A Record Cross-Country Motor-Boat Trip 
By Our Special Correspondent
A river trip of 450 miles made in one day between dawn and dark would certainly be a record-breaking performance. Such a trip could hardly be made with the ususal type of high-speed motor boat, as neither the engine nor the hull would be likely to stand 15 hours continuous running at a 30-mile clip. The annual French endurance race from Paris to the sea, in which a number of the fastest racers usually compete, is generally run in stages, so that it lasts several days and consists of a few spurts of several hours each. When these facts are considered, one can appreciate the bold undertaking of the Dean Bros., of Cincinnati, O., when they attempted to run their fast boat Br`er Fox II from Pittsburg to Cincinnati in one day. This boat had previously made the 1,554-mile trip from St. Louis to New Orleans at a speed of 29.8 miles an hour, and altogether had traveled over 3,000 miles at a speed of nearly 30 miles an hour.
The start was planned for Sunday, July 10th last; but on account of low water in the Ohio River, it was necessarily postponed. A demonstration was given the Scientific American representative of the speed of the boat, however, in a round trip to McKeesport, Pa., a town 20 miles distant. The running time was 39 minutes one way and 41 the other, which was against a slight current. This was an average of over 30 miles an hour. Fortunately, within the next three days there was some rain, and the water rose enough in the river to make possible the undertaking of the trip, although only with the running of considerable risk, as the following account shows: The start was made from the landing of the Pittsburg Launch Club on Wednesday evening, July 14th, at 7:09:25, with the intention of running through the six dams to Rochester, Pa., that night, in order to make an early start through the open river on Thursday morning, thus avoiding the loss of time in locking through these six locks. A storm came up after passing through dam No. 1, and the boat was forced to tie up for the night. Another start was made early Thursday morning, and dam No. 6, at Rochester, was reached at 9:25:10, the actual running time through the pools being at the rate of 25 miles an hour.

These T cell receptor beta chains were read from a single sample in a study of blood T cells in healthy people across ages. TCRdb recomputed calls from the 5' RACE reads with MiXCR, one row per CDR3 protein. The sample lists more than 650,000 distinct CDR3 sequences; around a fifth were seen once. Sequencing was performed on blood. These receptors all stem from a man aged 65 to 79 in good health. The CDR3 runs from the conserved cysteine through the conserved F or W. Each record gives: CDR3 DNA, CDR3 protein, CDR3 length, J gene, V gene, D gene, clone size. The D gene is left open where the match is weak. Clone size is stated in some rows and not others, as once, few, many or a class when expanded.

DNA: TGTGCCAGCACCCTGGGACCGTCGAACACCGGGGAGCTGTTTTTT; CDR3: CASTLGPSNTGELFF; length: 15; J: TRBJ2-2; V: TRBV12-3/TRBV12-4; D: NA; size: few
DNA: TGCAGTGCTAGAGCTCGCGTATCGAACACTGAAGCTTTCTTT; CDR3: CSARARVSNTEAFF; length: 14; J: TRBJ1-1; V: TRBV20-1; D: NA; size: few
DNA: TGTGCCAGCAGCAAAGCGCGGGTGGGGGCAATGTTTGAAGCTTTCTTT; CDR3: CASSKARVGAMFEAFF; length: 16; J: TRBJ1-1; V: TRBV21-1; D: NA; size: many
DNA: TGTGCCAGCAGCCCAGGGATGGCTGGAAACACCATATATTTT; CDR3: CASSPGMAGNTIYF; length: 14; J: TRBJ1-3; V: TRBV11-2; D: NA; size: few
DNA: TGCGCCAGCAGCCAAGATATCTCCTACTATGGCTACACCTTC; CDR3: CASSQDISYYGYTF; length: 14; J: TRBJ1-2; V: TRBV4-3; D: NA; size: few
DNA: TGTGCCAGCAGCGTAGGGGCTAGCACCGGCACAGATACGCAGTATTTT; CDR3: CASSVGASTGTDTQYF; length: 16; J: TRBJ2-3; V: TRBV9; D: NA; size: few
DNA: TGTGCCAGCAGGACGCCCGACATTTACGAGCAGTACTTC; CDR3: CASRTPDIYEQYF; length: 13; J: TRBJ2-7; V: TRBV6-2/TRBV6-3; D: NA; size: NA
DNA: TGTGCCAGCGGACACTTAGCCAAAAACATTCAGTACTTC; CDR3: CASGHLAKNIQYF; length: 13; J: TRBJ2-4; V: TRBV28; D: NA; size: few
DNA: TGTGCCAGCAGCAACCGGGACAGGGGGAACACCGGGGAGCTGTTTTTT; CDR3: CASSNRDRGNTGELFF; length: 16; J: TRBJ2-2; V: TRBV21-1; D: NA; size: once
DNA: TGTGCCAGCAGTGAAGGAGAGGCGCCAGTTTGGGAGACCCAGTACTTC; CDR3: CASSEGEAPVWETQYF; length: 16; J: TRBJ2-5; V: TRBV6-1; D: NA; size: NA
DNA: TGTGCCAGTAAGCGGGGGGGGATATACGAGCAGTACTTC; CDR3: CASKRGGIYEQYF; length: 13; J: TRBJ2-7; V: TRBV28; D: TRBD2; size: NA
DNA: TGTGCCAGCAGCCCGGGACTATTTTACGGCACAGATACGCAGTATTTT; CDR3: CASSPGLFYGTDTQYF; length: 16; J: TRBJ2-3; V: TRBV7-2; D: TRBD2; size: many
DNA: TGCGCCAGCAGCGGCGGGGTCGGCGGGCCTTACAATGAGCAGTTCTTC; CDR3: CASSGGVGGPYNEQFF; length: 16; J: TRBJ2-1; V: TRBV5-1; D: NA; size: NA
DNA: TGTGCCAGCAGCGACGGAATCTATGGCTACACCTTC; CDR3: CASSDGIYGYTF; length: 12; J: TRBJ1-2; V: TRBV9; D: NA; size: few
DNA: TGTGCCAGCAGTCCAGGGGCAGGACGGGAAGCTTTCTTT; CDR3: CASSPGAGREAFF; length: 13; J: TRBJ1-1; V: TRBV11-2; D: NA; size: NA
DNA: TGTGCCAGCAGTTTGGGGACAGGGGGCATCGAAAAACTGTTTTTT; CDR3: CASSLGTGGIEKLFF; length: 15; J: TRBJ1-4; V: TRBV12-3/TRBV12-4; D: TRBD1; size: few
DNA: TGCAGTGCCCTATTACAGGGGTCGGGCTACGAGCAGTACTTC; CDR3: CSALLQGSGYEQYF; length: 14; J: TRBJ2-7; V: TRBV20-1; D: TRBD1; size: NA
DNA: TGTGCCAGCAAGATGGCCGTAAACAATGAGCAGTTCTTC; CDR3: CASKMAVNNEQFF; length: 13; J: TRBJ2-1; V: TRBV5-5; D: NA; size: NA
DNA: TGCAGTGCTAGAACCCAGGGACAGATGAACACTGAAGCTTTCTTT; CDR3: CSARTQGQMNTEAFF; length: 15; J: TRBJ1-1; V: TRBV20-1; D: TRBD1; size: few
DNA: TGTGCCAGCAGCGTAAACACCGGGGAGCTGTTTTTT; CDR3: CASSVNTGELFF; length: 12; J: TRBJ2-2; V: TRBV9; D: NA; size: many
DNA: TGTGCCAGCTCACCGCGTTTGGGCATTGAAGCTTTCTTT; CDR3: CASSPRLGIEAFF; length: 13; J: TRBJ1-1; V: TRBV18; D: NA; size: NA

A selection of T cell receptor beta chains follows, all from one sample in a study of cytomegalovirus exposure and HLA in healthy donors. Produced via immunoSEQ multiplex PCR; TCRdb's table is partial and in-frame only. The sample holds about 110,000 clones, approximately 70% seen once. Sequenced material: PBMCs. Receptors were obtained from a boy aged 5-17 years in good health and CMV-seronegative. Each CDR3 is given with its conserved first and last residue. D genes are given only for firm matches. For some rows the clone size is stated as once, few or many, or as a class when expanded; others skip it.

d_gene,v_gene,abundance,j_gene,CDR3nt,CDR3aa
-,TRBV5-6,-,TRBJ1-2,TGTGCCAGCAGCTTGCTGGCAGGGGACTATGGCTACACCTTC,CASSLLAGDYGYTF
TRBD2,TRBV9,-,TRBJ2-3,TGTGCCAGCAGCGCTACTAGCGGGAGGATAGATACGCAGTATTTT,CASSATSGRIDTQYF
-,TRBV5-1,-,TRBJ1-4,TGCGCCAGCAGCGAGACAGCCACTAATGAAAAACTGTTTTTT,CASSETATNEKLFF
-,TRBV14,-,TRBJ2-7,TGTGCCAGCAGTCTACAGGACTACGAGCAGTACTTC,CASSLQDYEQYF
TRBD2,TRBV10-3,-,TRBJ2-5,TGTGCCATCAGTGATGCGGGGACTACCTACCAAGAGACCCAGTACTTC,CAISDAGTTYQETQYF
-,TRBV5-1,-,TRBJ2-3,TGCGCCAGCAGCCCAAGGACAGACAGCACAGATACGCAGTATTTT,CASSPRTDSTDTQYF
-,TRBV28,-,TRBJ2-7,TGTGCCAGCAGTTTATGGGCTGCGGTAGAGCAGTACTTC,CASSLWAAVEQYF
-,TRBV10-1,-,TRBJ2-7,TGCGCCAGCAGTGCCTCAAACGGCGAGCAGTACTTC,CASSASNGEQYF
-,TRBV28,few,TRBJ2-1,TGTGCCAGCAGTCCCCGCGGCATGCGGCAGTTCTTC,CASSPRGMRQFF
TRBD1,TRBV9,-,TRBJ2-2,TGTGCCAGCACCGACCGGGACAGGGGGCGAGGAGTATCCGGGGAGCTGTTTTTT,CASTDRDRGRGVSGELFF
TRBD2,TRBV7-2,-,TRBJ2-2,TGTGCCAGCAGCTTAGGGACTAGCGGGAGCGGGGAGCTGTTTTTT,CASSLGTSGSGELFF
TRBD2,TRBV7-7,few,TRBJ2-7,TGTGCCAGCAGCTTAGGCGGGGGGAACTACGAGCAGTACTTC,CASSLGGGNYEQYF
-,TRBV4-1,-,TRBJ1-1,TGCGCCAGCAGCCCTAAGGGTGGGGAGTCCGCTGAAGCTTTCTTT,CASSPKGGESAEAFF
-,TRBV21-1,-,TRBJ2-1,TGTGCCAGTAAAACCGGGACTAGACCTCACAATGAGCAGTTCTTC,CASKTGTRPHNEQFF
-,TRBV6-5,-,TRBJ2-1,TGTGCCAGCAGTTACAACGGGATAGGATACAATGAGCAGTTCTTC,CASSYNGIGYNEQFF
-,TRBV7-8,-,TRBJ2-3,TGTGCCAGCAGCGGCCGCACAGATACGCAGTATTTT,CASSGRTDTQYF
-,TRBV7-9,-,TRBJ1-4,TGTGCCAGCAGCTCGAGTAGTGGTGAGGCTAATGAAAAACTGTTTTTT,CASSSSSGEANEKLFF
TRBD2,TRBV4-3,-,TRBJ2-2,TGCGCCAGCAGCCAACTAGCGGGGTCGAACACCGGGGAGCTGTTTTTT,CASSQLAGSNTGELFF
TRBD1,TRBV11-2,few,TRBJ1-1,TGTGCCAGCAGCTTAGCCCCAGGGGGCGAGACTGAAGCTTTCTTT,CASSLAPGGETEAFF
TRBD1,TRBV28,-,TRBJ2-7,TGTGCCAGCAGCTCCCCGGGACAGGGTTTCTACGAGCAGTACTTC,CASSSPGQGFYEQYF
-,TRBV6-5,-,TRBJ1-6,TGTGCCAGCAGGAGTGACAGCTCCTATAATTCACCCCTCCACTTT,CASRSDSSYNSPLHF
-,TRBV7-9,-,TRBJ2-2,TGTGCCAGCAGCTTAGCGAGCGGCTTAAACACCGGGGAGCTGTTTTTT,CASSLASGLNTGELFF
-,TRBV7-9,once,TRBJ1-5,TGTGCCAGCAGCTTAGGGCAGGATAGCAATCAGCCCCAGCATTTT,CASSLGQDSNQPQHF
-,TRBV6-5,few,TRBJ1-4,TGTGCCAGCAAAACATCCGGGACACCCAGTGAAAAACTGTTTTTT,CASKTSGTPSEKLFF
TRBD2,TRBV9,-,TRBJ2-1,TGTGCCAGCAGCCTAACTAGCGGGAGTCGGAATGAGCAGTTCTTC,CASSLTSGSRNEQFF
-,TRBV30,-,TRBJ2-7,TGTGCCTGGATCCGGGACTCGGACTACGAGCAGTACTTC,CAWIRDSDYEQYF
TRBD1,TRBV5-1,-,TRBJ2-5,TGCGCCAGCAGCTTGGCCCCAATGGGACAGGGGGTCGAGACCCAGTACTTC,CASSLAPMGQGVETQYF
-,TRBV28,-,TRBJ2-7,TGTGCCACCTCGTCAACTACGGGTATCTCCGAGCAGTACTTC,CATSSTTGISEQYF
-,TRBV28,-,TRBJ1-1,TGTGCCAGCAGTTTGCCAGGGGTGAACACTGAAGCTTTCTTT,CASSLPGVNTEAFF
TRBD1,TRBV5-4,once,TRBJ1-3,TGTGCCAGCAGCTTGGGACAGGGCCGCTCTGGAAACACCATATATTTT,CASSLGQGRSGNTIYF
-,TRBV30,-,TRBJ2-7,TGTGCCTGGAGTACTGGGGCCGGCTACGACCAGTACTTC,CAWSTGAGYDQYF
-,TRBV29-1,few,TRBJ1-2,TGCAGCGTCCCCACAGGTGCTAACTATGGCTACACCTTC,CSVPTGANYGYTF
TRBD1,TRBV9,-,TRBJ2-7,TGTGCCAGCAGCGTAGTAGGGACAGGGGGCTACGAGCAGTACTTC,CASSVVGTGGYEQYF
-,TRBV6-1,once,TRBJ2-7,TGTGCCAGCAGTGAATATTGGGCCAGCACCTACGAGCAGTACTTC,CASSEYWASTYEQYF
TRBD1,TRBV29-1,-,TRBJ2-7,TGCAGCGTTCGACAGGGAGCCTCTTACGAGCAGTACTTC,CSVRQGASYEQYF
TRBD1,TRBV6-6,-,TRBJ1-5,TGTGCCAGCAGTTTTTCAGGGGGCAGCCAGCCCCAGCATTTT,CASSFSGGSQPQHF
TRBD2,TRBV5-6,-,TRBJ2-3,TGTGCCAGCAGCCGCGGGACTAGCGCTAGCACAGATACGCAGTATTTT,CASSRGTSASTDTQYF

Below the pools the water was found to be so shallow that it was necessary to cut out four of the eight cylinders in order to reduce the speed of the engine to 500 R.P.M., or approximately half speed. Below Wellsville, O., the propeller struck the bottom of the river and was bent. It was decided to continue with the disabled propeller until deeper water was reached, as the extra propeller carried on the boat had been damaged on the trip up the river to Pittsburg. It was impossible to make any speed until Bellaire, O., a distance of 95 miles, was reached, although the engine performance was perfect. The boat grounded several times, causing a loss of considerable time, but fortunately little damage was done.